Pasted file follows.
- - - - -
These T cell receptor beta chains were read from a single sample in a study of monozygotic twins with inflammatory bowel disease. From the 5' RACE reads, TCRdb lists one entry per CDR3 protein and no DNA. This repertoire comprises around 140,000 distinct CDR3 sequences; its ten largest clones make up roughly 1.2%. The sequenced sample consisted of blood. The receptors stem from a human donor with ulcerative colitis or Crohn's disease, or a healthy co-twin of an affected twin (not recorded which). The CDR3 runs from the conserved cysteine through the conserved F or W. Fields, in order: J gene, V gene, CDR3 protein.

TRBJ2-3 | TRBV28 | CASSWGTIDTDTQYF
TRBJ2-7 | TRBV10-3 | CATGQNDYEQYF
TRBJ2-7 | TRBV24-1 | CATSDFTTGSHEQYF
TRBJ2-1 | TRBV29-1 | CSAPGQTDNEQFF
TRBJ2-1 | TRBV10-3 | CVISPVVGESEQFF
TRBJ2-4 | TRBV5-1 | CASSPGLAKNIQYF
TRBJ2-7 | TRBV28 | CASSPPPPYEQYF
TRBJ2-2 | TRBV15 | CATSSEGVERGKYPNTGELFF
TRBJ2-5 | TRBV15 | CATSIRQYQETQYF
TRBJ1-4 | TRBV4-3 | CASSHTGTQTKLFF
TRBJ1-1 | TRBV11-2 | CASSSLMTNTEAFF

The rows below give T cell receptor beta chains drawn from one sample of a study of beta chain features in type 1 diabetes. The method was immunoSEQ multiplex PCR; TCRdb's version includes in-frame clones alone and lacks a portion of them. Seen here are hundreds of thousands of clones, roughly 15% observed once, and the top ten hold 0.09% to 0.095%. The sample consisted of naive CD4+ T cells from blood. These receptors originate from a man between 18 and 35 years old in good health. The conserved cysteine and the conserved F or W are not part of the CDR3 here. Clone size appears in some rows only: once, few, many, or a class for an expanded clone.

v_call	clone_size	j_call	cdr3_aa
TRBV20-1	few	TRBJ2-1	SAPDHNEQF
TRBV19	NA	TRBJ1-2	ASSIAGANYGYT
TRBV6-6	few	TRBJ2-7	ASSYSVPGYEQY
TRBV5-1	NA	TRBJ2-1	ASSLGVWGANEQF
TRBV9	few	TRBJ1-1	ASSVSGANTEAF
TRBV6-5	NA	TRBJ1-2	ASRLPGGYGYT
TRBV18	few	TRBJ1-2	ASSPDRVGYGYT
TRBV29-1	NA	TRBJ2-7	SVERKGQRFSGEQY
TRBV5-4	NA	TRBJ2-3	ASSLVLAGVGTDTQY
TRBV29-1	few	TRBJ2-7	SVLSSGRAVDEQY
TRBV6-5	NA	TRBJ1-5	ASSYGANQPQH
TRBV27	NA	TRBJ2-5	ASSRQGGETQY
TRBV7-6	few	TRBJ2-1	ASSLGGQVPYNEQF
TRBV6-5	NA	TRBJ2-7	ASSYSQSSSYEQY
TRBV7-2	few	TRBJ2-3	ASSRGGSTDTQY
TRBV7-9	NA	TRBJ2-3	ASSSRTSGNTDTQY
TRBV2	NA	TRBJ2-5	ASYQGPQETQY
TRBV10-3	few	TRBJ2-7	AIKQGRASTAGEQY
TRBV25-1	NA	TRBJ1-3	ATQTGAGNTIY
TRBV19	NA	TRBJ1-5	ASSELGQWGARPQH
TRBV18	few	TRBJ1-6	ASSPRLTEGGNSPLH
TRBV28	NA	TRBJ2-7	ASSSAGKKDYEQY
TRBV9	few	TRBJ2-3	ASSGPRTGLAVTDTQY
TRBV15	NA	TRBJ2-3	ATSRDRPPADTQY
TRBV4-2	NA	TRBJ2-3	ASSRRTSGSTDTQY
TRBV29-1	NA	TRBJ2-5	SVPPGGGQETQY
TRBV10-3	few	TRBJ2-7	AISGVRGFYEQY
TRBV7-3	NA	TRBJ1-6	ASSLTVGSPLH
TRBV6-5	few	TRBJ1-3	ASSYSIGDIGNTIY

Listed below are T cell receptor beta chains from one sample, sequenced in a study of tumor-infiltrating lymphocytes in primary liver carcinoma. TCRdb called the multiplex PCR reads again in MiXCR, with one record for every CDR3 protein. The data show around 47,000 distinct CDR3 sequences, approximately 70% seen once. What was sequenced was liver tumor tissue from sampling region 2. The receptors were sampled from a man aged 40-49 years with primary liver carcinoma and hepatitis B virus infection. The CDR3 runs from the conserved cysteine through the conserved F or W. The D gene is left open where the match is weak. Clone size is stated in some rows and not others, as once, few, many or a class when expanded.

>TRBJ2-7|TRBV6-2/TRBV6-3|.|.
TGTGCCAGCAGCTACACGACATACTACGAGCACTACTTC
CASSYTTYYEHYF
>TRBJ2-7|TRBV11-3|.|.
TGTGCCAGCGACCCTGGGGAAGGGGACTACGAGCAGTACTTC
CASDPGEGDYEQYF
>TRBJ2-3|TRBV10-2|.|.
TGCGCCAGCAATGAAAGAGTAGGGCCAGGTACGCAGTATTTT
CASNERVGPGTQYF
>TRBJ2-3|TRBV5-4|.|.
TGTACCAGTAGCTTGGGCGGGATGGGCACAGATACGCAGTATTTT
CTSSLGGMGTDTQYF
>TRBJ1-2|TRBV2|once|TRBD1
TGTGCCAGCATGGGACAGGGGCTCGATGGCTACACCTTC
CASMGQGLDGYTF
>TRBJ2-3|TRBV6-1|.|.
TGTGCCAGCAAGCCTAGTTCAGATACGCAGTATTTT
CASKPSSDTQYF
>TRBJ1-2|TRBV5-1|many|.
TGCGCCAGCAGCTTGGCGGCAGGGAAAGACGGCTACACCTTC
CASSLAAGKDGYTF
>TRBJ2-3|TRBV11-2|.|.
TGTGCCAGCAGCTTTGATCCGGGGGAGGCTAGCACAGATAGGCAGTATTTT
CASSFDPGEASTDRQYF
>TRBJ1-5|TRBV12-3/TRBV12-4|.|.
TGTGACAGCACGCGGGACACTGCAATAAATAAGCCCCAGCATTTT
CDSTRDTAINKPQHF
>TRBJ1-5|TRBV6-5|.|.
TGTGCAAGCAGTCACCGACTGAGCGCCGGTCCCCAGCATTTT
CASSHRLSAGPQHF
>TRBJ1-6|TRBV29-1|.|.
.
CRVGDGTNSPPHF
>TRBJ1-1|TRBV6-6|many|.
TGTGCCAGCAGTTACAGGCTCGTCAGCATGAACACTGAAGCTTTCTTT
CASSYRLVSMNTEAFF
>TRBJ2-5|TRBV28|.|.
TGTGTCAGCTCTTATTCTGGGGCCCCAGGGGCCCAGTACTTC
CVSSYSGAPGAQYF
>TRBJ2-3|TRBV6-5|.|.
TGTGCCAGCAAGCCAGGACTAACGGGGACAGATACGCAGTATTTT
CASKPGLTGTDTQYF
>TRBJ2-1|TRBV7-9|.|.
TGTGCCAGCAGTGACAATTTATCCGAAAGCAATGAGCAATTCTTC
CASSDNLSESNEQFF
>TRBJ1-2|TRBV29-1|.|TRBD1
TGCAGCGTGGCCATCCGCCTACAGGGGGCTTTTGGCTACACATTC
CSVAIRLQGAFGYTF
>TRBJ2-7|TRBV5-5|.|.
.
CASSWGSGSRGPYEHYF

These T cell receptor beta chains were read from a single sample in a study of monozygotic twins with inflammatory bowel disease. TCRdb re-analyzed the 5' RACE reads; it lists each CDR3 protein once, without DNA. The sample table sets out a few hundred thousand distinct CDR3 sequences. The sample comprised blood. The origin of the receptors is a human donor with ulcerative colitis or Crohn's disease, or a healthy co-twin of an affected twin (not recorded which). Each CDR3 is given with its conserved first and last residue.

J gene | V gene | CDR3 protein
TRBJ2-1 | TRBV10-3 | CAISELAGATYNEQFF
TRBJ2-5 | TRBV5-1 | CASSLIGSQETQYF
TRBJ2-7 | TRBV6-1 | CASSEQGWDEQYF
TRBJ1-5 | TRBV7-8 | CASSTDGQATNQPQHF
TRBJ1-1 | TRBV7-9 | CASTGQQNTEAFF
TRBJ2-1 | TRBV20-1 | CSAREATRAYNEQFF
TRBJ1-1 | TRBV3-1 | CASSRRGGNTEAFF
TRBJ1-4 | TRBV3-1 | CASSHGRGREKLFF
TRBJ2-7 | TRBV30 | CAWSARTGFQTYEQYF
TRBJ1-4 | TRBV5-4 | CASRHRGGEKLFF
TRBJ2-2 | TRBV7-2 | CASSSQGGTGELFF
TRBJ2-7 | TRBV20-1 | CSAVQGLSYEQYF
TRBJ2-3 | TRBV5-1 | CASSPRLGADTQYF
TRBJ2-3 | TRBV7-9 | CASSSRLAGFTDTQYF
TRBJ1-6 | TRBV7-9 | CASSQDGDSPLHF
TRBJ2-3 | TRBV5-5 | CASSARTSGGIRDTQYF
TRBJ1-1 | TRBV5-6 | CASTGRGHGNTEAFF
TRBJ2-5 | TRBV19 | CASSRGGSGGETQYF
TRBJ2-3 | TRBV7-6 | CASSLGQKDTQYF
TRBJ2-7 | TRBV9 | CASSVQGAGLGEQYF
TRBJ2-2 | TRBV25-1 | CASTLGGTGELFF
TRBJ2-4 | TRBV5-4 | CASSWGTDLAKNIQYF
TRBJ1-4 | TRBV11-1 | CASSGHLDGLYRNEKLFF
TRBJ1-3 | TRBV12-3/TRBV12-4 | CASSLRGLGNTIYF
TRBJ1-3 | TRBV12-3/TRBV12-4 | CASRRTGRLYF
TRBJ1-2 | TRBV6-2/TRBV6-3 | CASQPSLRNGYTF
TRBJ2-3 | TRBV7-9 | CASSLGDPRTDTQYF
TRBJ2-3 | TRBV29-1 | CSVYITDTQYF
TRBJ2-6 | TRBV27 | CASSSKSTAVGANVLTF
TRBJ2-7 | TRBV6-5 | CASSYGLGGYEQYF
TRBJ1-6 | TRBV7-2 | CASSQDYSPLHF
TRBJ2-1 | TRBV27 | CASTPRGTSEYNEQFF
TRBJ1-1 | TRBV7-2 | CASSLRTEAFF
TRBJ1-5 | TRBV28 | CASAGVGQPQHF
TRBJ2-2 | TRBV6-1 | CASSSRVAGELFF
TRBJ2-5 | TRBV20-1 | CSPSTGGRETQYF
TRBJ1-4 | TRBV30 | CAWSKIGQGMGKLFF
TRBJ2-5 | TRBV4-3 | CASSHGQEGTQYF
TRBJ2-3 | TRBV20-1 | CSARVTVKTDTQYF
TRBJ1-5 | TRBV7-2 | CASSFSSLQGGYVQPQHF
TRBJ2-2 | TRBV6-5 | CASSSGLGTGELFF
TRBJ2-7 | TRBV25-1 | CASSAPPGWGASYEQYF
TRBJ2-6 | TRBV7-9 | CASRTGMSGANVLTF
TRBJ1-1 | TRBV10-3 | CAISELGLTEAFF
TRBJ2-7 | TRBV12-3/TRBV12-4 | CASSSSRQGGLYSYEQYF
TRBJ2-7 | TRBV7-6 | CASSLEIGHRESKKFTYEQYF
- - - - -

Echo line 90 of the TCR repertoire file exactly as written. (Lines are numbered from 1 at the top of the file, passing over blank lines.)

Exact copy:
>TRBJ1-2|TRBV29-1|.|TRBD1